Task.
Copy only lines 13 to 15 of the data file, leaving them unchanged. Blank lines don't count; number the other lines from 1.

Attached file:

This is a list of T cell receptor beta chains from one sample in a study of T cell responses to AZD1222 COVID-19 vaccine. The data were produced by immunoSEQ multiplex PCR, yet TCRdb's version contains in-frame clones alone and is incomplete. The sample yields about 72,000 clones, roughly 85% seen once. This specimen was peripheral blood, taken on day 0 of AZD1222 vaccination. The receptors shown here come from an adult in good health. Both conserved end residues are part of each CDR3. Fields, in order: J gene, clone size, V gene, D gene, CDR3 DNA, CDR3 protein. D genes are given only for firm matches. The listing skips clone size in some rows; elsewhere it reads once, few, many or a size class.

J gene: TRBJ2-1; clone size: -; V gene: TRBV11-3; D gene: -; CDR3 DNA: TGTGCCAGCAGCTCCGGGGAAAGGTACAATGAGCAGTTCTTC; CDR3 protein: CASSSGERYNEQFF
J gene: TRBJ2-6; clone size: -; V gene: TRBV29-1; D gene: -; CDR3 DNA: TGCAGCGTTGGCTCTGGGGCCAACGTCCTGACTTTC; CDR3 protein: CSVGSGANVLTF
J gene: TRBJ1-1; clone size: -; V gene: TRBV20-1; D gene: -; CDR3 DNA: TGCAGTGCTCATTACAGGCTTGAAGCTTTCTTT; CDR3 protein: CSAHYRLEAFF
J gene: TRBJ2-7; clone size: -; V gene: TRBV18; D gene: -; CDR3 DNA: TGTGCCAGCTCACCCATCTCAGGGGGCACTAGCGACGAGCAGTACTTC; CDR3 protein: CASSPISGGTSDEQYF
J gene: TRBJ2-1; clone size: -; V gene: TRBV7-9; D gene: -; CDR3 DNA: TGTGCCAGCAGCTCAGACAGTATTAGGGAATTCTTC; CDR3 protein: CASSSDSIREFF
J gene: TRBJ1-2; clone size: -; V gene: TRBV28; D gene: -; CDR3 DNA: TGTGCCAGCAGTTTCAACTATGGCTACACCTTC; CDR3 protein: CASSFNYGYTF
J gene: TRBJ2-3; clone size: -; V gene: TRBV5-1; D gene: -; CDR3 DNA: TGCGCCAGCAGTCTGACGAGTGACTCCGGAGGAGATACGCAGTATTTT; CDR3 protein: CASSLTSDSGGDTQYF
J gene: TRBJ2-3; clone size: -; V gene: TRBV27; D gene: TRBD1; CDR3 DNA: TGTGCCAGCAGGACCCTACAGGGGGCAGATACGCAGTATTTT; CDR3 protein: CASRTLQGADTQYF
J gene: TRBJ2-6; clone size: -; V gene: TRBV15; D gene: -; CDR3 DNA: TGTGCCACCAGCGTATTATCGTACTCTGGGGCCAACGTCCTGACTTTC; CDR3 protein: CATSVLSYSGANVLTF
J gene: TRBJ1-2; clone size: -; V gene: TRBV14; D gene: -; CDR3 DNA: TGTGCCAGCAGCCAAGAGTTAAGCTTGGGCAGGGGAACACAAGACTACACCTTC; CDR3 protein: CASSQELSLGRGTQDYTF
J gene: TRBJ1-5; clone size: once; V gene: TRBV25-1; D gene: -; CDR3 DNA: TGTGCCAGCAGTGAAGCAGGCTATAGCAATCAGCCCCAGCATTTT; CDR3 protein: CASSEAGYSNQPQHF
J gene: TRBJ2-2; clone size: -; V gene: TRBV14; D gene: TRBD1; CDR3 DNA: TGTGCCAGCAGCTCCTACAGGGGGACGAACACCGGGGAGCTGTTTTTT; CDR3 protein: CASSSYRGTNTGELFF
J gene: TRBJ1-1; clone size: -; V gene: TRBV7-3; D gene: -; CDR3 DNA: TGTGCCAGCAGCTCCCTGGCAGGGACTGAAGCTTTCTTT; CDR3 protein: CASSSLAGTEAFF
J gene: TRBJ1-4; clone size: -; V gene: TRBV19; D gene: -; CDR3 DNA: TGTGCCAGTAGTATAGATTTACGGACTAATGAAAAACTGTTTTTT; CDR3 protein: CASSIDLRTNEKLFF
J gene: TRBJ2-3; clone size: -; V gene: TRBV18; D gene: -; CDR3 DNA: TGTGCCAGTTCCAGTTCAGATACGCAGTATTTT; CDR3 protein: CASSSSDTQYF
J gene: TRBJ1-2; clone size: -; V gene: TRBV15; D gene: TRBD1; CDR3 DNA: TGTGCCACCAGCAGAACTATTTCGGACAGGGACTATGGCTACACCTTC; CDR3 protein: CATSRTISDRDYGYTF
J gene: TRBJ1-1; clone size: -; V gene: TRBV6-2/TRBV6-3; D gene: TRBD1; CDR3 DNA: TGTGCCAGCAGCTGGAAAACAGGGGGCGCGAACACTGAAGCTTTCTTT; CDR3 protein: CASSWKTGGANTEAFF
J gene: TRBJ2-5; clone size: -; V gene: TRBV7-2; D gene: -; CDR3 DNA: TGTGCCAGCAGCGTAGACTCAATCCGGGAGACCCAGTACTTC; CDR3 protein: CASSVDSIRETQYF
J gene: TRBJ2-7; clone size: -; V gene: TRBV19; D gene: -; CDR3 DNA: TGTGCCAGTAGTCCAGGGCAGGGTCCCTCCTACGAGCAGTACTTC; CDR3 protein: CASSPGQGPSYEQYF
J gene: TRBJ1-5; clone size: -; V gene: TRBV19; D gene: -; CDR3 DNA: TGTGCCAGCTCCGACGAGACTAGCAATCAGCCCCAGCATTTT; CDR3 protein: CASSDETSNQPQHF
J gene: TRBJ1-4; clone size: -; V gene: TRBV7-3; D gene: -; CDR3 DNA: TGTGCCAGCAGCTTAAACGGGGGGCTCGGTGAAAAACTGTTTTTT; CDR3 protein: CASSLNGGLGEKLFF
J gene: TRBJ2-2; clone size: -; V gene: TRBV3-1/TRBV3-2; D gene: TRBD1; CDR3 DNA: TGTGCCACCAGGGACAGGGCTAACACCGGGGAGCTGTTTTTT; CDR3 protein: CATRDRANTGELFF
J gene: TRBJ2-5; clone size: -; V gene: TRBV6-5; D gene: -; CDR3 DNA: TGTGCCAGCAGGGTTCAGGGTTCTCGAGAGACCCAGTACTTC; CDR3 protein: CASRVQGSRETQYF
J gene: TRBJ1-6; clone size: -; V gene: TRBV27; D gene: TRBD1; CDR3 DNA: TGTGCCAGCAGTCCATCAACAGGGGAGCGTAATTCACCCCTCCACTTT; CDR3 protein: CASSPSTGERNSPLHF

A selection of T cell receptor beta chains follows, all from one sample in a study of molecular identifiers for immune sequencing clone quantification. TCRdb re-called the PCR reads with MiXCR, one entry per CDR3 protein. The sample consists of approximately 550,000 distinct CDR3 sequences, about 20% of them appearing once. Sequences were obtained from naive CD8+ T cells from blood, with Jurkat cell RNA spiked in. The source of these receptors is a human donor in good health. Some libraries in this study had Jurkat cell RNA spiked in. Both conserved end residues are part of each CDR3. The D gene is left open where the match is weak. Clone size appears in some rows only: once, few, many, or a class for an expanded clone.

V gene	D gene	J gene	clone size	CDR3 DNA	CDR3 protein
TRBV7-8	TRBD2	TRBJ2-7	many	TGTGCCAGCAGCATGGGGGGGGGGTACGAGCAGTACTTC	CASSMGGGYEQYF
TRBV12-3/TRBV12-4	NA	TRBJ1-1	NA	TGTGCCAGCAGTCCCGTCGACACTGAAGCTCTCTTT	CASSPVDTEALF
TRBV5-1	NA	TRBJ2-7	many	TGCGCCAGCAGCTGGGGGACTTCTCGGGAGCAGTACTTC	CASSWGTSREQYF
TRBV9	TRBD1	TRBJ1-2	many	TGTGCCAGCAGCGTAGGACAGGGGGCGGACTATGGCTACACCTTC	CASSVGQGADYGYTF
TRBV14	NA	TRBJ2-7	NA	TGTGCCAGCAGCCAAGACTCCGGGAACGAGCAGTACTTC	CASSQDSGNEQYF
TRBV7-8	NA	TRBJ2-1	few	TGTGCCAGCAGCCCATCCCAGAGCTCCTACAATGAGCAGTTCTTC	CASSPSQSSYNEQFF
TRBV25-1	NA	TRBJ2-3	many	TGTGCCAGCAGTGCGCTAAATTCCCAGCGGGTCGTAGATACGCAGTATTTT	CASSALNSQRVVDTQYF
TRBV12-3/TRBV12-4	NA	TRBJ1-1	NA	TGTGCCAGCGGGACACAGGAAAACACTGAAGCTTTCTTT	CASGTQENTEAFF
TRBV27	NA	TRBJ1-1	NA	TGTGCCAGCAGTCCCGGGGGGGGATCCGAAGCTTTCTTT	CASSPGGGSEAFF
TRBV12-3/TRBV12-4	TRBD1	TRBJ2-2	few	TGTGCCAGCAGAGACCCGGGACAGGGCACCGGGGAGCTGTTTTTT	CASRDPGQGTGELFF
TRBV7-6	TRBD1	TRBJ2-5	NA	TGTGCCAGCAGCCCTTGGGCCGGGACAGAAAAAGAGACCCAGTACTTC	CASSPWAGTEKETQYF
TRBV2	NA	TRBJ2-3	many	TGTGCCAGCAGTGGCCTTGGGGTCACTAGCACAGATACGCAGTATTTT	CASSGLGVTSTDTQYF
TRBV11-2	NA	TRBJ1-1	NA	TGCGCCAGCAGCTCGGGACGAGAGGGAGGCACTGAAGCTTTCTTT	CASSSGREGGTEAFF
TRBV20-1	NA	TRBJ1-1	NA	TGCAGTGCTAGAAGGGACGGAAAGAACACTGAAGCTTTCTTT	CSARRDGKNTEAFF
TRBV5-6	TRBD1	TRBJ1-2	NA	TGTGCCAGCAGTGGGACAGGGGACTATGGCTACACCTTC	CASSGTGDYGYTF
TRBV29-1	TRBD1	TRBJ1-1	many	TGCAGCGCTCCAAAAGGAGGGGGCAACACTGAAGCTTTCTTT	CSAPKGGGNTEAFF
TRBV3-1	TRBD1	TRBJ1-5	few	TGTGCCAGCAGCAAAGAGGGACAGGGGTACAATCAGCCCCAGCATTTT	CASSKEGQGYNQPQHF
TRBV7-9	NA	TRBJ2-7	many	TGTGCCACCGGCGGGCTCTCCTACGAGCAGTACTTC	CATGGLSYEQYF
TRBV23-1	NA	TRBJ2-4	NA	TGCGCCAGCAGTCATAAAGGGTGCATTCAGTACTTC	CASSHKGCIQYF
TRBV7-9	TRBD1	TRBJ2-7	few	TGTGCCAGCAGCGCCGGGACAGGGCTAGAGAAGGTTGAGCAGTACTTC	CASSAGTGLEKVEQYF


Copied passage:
J gene: TRBJ2-2; clone size: -; V gene: TRBV14; D gene: TRBD1; CDR3 DNA: TGTGCCAGCAGCTCCTACAGGGGGACGAACACCGGGGAGCTGTTTTTT; CDR3 protein: CASSSYRGTNTGELFF
J gene: TRBJ1-1; clone size: -; V gene: TRBV7-3; D gene: -; CDR3 DNA: TGTGCCAGCAGCTCCCTGGCAGGGACTGAAGCTTTCTTT; CDR3 protein: CASSSLAGTEAFF
J gene: TRBJ1-4; clone size: -; V gene: TRBV19; D gene: -; CDR3 DNA: TGTGCCAGTAGTATAGATTTACGGACTAATGAAAAACTGTTTTTT; CDR3 protein: CASSIDLRTNEKLFF